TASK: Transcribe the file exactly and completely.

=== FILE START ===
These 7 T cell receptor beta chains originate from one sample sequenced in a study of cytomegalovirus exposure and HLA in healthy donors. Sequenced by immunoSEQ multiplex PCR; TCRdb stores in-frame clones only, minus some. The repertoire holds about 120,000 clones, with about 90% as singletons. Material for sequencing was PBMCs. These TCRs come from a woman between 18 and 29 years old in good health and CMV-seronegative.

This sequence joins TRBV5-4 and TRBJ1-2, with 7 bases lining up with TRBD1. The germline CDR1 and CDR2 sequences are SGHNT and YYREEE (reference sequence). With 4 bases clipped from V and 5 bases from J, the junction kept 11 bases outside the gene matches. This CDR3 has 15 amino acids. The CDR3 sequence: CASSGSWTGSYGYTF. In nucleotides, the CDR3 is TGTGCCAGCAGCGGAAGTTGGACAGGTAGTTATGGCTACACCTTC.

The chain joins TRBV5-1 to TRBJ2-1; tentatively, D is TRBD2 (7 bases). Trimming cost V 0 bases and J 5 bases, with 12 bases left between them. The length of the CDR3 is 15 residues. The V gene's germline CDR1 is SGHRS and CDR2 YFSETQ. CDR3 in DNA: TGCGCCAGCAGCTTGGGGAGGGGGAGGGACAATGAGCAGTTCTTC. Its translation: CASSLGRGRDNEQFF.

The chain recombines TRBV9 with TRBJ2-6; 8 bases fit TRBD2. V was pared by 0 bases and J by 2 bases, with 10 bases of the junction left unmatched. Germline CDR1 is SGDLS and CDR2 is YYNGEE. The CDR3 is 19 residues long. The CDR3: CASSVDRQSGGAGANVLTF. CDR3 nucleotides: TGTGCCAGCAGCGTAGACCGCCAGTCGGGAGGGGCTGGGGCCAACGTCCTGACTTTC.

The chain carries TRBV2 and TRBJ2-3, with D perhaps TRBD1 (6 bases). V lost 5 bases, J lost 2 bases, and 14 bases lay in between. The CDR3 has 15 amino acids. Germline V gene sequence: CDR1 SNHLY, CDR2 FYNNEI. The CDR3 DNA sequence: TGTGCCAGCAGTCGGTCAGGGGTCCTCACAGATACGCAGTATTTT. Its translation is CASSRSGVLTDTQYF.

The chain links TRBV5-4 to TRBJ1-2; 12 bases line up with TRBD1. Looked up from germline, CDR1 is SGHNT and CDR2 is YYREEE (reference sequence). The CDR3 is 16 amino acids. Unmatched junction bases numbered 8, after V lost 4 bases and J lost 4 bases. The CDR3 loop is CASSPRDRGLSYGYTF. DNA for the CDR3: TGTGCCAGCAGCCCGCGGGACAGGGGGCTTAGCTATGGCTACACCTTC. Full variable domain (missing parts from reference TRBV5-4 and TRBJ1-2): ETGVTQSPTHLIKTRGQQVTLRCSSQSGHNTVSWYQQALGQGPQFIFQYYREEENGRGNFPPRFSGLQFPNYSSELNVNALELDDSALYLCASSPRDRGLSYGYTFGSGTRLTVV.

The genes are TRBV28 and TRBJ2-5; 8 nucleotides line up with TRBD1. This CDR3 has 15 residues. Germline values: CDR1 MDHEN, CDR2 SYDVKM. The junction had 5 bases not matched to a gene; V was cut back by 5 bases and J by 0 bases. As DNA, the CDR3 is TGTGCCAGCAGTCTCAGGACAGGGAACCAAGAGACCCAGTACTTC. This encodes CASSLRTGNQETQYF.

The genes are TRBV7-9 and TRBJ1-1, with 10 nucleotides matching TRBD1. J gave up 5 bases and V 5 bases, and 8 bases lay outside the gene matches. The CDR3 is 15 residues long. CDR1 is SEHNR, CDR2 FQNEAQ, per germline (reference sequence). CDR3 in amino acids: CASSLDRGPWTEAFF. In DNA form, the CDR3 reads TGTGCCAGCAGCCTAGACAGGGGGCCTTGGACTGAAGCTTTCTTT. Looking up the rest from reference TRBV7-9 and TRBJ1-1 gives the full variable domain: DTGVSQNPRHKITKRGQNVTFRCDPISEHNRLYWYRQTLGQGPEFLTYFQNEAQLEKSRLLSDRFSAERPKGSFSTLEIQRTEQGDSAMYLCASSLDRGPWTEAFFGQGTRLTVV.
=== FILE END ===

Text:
These 7 T cell receptor beta chains originate from one sample sequenced in a study of cytomegalovirus exposure and HLA in healthy donors. Sequenced by immunoSEQ multiplex PCR; TCRdb stores in-frame clones only, minus some. The repertoire holds about 120,000 clones, with about 90% as singletons. Material for sequencing was PBMCs. These TCRs come from a woman between 18 and 29 years old in good health and CMV-seronegative.

This sequence joins TRBV5-4 and TRBJ1-2, with 7 bases lining up with TRBD1. The germline CDR1 and CDR2 sequences are SGHNT and YYREEE (reference sequence). With 4 bases clipped from V and 5 bases from J, the junction kept 11 bases outside the gene matches. This CDR3 has 15 amino acids. The CDR3 sequence: CASSGSWTGSYGYTF. In nucleotides, the CDR3 is TGTGCCAGCAGCGGAAGTTGGACAGGTAGTTATGGCTACACCTTC.

The chain joins TRBV5-1 to TRBJ2-1; tentatively, D is TRBD2 (7 bases). Trimming cost V 0 bases and J 5 bases, with 12 bases left between them. The length of the CDR3 is 15 residues. The V gene's germline CDR1 is SGHRS and CDR2 YFSETQ. CDR3 in DNA: TGCGCCAGCAGCTTGGGGAGGGGGAGGGACAATGAGCAGTTCTTC. Its translation: CASSLGRGRDNEQFF.

The chain recombines TRBV9 with TRBJ2-6; 8 bases fit TRBD2. V was pared by 0 bases and J by 2 bases, with 10 bases of the junction left unmatched. Germline CDR1 is SGDLS and CDR2 is YYNGEE. The CDR3 is 19 residues long. The CDR3: CASSVDRQSGGAGANVLTF. CDR3 nucleotides: TGTGCCAGCAGCGTAGACCGCCAGTCGGGAGGGGCTGGGGCCAACGTCCTGACTTTC.

The chain carries TRBV2 and TRBJ2-3, with D perhaps TRBD1 (6 bases). V lost 5 bases, J lost 2 bases, and 14 bases lay in between. The CDR3 has 15 amino acids. Germline V gene sequence: CDR1 SNHLY, CDR2 FYNNEI. The CDR3 DNA sequence: TGTGCCAGCAGTCGGTCAGGGGTCCTCACAGATACGCAGTATTTT. Its translation is CASSRSGVLTDTQYF.

The chain links TRBV5-4 to TRBJ1-2; 12 bases line up with TRBD1. Looked up from germline, CDR1 is SGHNT and CDR2 is YYREEE (reference sequence). The CDR3 is 16 amino acids. Unmatched junction bases numbered 8, after V lost 4 bases and J lost 4 bases. The CDR3 loop is CASSPRDRGLSYGYTF. DNA for the CDR3: TGTGCCAGCAGCCCGCGGGACAGGGGGCTTAGCTATGGCTACACCTTC. Full variable domain (missing parts from reference TRBV5-4 and TRBJ1-2): ETGVTQSPTHLIKTRGQQVTLRCSSQSGHNTVSWYQQALGQGPQFIFQYYREEENGRGNFPPRFSGLQFPNYSSELNVNALELDDSALYLCASSPRDRGLSYGYTFGSGTRLTVV.

The genes are TRBV28 and TRBJ2-5; 8 nucleotides line up with TRBD1. This CDR3 has 15 residues. Germline values: CDR1 MDHEN, CDR2 SYDVKM. The junction had 5 bases not matched to a gene; V was cut back by 5 bases and J by 0 bases. As DNA, the CDR3 is TGTGCCAGCAGTCTCAGGACAGGGAACCAAGAGACCCAGTACTTC. This encodes CASSLRTGNQETQYF.

The genes are TRBV7-9 and TRBJ1-1, with 10 nucleotides matching TRBD1. J gave up 5 bases and V 5 bases, and 8 bases lay outside the gene matches. The CDR3 is 15 residues long. CDR1 is SEHNR, CDR2 FQNEAQ, per germline (reference sequence). CDR3 in amino acids: CASSLDRGPWTEAFF. In DNA form, the CDR3 reads TGTGCCAGCAGCCTAGACAGGGGGCCTTGGACTGAAGCTTTCTTT. Looking up the rest from reference TRBV7-9 and TRBJ1-1 gives the full variable domain: DTGVSQNPRHKITKRGQNVTFRCDPISEHNRLYWYRQTLGQGPEFLTYFQNEAQLEKSRLLSDRFSAERPKGSFSTLEIQRTEQGDSAMYLCASSLDRGPWTEAFFGQGTRLTVV.